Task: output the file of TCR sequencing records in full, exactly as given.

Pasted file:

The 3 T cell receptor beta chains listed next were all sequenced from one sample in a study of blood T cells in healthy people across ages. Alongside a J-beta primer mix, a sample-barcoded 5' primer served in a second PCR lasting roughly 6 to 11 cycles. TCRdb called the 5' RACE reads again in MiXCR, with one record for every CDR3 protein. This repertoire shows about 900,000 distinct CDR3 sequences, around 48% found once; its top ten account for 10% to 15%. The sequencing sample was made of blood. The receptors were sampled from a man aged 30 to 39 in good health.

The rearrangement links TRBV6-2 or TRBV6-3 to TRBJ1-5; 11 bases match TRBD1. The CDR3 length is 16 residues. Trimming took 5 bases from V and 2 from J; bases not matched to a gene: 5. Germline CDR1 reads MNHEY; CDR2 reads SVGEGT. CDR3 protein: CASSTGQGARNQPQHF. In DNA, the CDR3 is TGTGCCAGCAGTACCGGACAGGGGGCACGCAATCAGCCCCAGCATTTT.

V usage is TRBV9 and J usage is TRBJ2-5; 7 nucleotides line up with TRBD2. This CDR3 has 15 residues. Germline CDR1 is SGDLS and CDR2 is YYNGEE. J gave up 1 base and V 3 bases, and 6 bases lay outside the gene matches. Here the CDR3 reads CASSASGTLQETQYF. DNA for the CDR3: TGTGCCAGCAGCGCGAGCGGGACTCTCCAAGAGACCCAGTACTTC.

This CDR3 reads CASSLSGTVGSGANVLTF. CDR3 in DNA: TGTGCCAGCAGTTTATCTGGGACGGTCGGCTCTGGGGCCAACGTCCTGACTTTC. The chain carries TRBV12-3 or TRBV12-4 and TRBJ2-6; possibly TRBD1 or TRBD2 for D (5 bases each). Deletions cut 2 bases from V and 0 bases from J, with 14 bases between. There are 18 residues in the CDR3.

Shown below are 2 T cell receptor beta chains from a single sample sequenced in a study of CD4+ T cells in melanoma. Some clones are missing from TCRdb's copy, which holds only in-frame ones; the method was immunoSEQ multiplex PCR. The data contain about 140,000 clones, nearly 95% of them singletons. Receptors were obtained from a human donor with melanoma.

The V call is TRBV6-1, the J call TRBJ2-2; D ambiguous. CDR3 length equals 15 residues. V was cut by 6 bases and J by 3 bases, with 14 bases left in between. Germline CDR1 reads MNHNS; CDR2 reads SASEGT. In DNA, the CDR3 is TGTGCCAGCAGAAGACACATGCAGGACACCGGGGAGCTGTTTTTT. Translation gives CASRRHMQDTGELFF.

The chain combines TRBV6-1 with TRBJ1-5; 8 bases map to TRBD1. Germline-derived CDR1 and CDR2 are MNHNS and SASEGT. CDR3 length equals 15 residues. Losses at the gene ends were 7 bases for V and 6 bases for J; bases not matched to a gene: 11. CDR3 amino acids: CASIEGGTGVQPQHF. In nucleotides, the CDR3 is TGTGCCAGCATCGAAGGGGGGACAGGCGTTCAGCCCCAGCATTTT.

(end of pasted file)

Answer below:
The 3 T cell receptor beta chains listed next were all sequenced from one sample in a study of blood T cells in healthy people across ages. Alongside a J-beta primer mix, a sample-barcoded 5' primer served in a second PCR lasting roughly 6 to 11 cycles. TCRdb called the 5' RACE reads again in MiXCR, with one record for every CDR3 protein. This repertoire shows about 900,000 distinct CDR3 sequences, around 48% found once; its top ten account for 10% to 15%. The sequencing sample was made of blood. The receptors were sampled from a man aged 30 to 39 in good health.

The rearrangement links TRBV6-2 or TRBV6-3 to TRBJ1-5; 11 bases match TRBD1. The CDR3 length is 16 residues. Trimming took 5 bases from V and 2 from J; bases not matched to a gene: 5. Germline CDR1 reads MNHEY; CDR2 reads SVGEGT. CDR3 protein: CASSTGQGARNQPQHF. In DNA, the CDR3 is TGTGCCAGCAGTACCGGACAGGGGGCACGCAATCAGCCCCAGCATTTT.

V usage is TRBV9 and J usage is TRBJ2-5; 7 nucleotides line up with TRBD2. This CDR3 has 15 residues. Germline CDR1 is SGDLS and CDR2 is YYNGEE. J gave up 1 base and V 3 bases, and 6 bases lay outside the gene matches. Here the CDR3 reads CASSASGTLQETQYF. DNA for the CDR3: TGTGCCAGCAGCGCGAGCGGGACTCTCCAAGAGACCCAGTACTTC.

This CDR3 reads CASSLSGTVGSGANVLTF. CDR3 in DNA: TGTGCCAGCAGTTTATCTGGGACGGTCGGCTCTGGGGCCAACGTCCTGACTTTC. The chain carries TRBV12-3 or TRBV12-4 and TRBJ2-6; possibly TRBD1 or TRBD2 for D (5 bases each). Deletions cut 2 bases from V and 0 bases from J, with 14 bases between. There are 18 residues in the CDR3.

Shown below are 2 T cell receptor beta chains from a single sample sequenced in a study of CD4+ T cells in melanoma. Some clones are missing from TCRdb's copy, which holds only in-frame ones; the method was immunoSEQ multiplex PCR. The data contain about 140,000 clones, nearly 95% of them singletons. Receptors were obtained from a human donor with melanoma.

The V call is TRBV6-1, the J call TRBJ2-2; D ambiguous. CDR3 length equals 15 residues. V was cut by 6 bases and J by 3 bases, with 14 bases left in between. Germline CDR1 reads MNHNS; CDR2 reads SASEGT. In DNA, the CDR3 is TGTGCCAGCAGAAGACACATGCAGGACACCGGGGAGCTGTTTTTT. Translation gives CASRRHMQDTGELFF.

The chain combines TRBV6-1 with TRBJ1-5; 8 bases map to TRBD1. Germline-derived CDR1 and CDR2 are MNHNS and SASEGT. CDR3 length equals 15 residues. Losses at the gene ends were 7 bases for V and 6 bases for J; bases not matched to a gene: 11. CDR3 amino acids: CASIEGGTGVQPQHF. In nucleotides, the CDR3 is TGTGCCAGCATCGAAGGGGGGACAGGCGTTCAGCCCCAGCATTTT.